Banksy, who created a new picture, video or prank every day of October somewhere in the city, spent his last day like thousands of graffiti artists before him: He tagged a building near a highway with his name in giant bubble letters. The twist was that these letters were actual bubbles: balloon-like inflatables stuck to a wall near the Long Island Expressway in Queens.
As if to underscore his dual identity as both a street punk and an art-world darling, he also donated a painting that was auctioned off Thursday night for $615,000. The original painting first sold for $50 at a Manhattan thrift shop that benefits Housing Works, an organization that fights homelessness and AIDS. Banksy added a Nazi soldier to the landscape scene and Housing Works sold it in an online auction.
Throughout his 31 days here, Banksy put pictures of his work on BanksyNY.com, with clues as to locations but nothing precise. That spawned a treasure hunt by fans who hunted the works down, shared locations via social media, then swarmed to see them.
But by the time Banksy was done, New Yorkers were divided in their opinions. Some tweeted “Go home, Banksy!” Others declared their admiration.
The turning point for many was an essay he wrote criticizing the building replacing the World Trade Center. Banksy called the new design “vanilla … something they would build in Canada,” and added, “It so clearly proclaims the terrorists won.” He offered the essay to The New York Times. The paper wouldn’t print it, so he posted it on his website.
“The terrorists won” comment upset many New Yorkers, including Brian Major, 51, of Brooklyn. “Enough!” Major said. “Who is this guy? Everybody’s got a right to an opinion but what gives him any kind of credibility in New York? Shut up, Banksy! Go home!”
A lifelong New Yorker, Major says he understands graffiti culture, and he also appreciates fine art. But he doesn’t think Banksy’s art is all that good—“though I’ll give him credit, he’s a good marketer.”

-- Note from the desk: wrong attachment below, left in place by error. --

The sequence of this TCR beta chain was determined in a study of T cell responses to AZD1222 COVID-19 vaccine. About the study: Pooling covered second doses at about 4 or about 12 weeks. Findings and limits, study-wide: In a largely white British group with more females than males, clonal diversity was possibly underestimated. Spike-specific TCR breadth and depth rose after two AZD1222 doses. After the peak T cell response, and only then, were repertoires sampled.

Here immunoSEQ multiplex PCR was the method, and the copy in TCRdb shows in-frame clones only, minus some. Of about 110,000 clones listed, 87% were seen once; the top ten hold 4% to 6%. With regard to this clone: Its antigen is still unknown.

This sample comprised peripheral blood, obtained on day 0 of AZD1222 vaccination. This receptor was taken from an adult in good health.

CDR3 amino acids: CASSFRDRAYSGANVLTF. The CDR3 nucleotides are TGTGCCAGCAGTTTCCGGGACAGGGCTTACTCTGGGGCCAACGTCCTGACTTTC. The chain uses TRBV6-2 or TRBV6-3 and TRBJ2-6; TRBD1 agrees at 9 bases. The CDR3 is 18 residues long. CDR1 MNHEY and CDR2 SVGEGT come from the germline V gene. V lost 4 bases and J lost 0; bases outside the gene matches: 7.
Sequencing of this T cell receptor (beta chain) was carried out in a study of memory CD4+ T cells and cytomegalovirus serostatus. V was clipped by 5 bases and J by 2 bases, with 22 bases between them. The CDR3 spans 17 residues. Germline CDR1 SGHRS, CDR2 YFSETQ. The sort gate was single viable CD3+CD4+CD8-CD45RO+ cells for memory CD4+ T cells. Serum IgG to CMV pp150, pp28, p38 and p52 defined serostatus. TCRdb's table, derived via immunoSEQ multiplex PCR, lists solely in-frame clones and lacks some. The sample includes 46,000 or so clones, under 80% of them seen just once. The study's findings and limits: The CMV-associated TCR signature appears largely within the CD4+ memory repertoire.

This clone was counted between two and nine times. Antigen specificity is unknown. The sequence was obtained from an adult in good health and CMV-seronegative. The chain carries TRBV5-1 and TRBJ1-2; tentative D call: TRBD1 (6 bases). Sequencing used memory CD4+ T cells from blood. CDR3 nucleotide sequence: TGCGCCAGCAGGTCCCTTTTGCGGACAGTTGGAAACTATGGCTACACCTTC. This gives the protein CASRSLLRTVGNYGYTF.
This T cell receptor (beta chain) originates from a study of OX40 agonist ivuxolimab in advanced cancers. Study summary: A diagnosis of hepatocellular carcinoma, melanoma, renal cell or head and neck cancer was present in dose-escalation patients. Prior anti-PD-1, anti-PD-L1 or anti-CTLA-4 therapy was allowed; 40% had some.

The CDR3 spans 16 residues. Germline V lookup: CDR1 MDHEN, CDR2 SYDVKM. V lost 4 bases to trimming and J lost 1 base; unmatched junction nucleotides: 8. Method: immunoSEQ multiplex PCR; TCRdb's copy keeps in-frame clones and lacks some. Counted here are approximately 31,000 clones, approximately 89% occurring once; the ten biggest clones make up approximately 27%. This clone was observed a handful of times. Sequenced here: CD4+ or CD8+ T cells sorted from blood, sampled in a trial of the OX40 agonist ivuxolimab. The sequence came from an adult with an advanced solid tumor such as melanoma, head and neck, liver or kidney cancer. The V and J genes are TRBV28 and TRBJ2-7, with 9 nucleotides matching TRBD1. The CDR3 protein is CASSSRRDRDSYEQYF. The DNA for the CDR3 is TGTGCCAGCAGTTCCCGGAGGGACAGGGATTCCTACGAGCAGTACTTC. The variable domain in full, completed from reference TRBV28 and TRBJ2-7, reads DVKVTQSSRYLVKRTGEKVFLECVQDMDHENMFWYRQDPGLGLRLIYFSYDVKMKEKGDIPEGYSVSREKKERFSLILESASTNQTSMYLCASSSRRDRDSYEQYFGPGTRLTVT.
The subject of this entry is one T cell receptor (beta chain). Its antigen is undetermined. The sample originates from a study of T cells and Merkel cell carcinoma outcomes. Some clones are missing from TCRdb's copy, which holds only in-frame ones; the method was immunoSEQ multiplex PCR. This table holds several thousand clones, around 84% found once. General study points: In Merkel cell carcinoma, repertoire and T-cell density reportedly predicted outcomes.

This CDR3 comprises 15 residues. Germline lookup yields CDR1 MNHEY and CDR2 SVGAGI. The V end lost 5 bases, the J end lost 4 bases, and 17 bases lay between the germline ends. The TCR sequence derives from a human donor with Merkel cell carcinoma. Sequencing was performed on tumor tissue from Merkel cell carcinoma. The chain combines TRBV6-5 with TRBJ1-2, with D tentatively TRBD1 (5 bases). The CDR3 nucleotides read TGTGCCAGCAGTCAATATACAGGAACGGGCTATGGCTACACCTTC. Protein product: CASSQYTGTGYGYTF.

But Sean Lynch, 25, of Staten Island thinks Banksy is “one of the more captivating artists of our generation.” Lynch said it was magical visiting Banksy sites around the city and hearing conversations about art that the works inspired, with “people of all different walks and cultures sharing opinions, sharing stories. … The walls started to talk to them, in a way.”
Banksy, who refuses to reveal his full identity, began his career spray-painting buildings in Bristol, England. In New York, many of his images were silhouetted figures or spray-painted messages. The art ranged from a stencil of a dog lifting his leg on a hydrant to a video of a “slaughterhouse delivery truck” filled with stuffed animals. Some works were defaced by other graffiti artists. But interest grew with each piece, and at least one Banksy street work was covered with Plexiglas to preserve it. He also sold some pieces, unadvertised, for $60 on the street.
Radhika Subramaniam, a professor at Parsons The New School for Design in Manhattan, says Banksy is part of a long tradition of graffiti artists like Keith Haring and Jean-Michel Basquiat whose work ultimately earned recognition from the art establishment. But he also fits into a contemporary trend of opening up public spaces to conversations about who owns them and what can happen there—especially in today’s cleaned-up New York, where Mayor Michael Bloomberg, when asked about Banksy, called graffiti “a sign of decay and loss of control.”
OK, but is Banksy any good? “There’s plenty of wit in what he does, as well as some thoroughly ordinary, sometimes pleasant, sometimes banal, but sometimes sweet things,” Subramaniam said. But he’s also “not a naïf in the art world. After all, who would care if you or I were to set up a blog and enact a residency like this? It’s only because he’s able to marshal this kind of PR and marketing that … catapults his residency to another level and elicits these polarized points of view.”
In a final gesture that was simultaneously serious and self-mocking, audio commentary posted Thursday on Banksy’s website called his final piece—his name in bubble letters by the road—“an homage … to the most prevalent form of graffiti in the city that invented it for the modern era. Or it’s another Banksy piece that’s full of hot air.”
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